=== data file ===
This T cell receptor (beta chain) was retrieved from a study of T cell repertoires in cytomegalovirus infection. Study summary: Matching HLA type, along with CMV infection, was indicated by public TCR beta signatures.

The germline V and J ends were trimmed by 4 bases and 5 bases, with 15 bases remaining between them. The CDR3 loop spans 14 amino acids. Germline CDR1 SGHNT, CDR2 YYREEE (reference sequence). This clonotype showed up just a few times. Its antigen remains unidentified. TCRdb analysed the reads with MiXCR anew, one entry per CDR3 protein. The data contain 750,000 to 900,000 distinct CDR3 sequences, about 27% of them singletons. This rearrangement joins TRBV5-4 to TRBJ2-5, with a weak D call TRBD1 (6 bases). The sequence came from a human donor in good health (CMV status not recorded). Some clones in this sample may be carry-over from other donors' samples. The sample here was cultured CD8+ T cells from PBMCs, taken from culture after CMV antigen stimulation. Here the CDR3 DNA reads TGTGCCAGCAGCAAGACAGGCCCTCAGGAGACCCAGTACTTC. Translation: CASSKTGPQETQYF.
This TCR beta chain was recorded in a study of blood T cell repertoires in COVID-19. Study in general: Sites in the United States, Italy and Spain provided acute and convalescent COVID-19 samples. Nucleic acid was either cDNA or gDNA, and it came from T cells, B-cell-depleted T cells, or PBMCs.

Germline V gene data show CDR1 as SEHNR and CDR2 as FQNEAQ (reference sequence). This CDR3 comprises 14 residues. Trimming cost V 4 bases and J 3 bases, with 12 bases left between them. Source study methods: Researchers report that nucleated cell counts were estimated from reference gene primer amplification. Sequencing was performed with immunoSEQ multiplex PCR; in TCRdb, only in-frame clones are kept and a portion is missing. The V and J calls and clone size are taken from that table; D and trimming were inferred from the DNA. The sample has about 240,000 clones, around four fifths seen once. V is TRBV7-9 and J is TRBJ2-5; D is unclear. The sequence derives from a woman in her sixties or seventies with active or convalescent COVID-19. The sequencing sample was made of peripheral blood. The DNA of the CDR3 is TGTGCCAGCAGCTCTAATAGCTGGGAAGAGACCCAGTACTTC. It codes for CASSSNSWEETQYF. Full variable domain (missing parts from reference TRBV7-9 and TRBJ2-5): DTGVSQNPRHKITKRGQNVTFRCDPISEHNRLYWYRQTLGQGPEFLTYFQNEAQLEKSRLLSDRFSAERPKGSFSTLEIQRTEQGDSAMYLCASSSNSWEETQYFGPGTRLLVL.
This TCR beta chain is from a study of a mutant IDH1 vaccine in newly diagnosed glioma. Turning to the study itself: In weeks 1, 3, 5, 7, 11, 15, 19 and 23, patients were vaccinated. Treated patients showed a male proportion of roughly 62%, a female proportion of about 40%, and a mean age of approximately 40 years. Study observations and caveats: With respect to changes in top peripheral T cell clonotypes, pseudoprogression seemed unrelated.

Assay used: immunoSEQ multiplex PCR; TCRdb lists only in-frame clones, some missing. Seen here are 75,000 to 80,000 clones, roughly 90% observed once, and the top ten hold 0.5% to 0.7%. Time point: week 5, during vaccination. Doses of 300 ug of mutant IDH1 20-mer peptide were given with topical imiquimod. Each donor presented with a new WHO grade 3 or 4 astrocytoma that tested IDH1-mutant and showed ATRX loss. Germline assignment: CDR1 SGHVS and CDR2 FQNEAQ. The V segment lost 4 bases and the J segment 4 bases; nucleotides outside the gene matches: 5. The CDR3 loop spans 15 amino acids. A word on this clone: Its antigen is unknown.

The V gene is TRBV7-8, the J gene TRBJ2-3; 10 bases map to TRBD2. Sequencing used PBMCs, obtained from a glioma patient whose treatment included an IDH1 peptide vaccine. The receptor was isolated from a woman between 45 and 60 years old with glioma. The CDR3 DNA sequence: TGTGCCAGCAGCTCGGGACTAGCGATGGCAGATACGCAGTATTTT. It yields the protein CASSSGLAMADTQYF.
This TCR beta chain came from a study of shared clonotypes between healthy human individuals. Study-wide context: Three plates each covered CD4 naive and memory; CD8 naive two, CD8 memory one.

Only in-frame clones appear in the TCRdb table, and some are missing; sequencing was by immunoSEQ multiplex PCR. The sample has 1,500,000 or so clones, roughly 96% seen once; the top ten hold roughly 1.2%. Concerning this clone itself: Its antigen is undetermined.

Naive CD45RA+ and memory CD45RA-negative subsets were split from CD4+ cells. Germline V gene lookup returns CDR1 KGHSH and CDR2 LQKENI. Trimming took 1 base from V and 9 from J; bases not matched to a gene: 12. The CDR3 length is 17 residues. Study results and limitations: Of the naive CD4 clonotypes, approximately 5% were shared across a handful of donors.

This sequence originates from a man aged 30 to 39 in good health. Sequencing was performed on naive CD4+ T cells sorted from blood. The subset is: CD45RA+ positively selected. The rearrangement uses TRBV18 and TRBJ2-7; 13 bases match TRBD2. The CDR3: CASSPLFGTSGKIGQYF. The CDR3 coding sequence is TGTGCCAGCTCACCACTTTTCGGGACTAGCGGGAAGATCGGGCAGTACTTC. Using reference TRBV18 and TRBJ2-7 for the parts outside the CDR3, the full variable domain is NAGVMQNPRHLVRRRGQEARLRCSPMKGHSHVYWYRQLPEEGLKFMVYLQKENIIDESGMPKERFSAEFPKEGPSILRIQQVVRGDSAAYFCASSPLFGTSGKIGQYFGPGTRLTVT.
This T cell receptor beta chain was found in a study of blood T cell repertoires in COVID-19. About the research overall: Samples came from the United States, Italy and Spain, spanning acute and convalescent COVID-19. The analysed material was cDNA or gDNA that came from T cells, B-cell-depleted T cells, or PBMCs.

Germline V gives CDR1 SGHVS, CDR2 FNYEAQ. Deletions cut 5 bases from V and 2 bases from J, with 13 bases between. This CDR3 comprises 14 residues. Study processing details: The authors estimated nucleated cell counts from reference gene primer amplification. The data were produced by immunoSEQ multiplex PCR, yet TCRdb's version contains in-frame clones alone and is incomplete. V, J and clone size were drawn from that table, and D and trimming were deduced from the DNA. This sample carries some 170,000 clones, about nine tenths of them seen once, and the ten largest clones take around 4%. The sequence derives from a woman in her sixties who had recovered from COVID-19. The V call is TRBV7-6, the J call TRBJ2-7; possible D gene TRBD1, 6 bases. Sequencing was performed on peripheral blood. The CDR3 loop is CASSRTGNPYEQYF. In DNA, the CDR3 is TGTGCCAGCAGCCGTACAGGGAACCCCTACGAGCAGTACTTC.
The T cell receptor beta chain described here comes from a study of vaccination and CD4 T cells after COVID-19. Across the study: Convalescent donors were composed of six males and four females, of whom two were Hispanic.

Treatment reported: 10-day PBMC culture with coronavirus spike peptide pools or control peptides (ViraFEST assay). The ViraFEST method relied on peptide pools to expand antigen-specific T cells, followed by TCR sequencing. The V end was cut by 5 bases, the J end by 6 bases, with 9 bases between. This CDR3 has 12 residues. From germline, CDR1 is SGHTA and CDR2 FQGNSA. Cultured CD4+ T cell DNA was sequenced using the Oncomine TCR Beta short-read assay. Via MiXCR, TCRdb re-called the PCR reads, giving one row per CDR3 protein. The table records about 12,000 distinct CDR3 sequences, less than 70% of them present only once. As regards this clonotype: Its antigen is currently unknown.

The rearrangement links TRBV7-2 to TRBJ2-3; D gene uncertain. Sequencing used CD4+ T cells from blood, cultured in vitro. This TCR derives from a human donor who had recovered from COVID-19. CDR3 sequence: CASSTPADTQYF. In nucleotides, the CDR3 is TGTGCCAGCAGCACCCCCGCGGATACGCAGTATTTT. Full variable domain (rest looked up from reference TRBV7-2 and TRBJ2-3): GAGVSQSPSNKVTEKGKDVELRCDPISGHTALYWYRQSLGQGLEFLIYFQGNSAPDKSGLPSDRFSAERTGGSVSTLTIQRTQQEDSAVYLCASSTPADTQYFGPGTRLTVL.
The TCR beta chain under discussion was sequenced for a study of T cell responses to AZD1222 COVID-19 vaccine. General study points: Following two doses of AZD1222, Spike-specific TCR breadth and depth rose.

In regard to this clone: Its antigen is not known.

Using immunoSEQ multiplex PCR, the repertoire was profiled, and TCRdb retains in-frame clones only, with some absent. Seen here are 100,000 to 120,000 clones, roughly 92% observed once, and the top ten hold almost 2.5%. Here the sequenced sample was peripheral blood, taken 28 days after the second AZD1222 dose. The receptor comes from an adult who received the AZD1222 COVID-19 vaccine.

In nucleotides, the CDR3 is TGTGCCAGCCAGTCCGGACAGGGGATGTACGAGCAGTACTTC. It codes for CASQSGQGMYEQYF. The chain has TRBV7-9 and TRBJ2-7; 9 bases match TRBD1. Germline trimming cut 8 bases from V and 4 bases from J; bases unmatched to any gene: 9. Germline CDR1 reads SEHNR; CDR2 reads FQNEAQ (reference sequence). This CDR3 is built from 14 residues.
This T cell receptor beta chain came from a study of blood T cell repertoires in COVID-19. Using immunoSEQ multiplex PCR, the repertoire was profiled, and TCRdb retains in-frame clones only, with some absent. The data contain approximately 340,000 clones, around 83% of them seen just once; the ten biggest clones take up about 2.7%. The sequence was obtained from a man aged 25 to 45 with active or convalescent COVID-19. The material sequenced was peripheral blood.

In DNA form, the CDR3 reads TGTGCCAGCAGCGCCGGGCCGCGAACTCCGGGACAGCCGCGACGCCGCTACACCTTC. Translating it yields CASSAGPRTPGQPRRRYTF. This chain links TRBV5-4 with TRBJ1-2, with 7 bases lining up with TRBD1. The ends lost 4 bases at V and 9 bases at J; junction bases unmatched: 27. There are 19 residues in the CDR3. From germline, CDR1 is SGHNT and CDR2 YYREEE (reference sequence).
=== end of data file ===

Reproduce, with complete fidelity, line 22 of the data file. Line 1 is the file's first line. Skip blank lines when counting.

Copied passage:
In DNA form, the CDR3 reads TGTGCCAGCAGCGCCGGGCCGCGAACTCCGGGACAGCCGCGACGCCGCTACACCTTC. Translating it yields CASSAGPRTPGQPRRRYTF. This chain links TRBV5-4 with TRBJ1-2, with 7 bases lining up with TRBD1. The ends lost 4 bases at V and 9 bases at J; junction bases unmatched: 27. There are 19 residues in the CDR3. From germline, CDR1 is SGHNT and CDR2 YYREEE (reference sequence).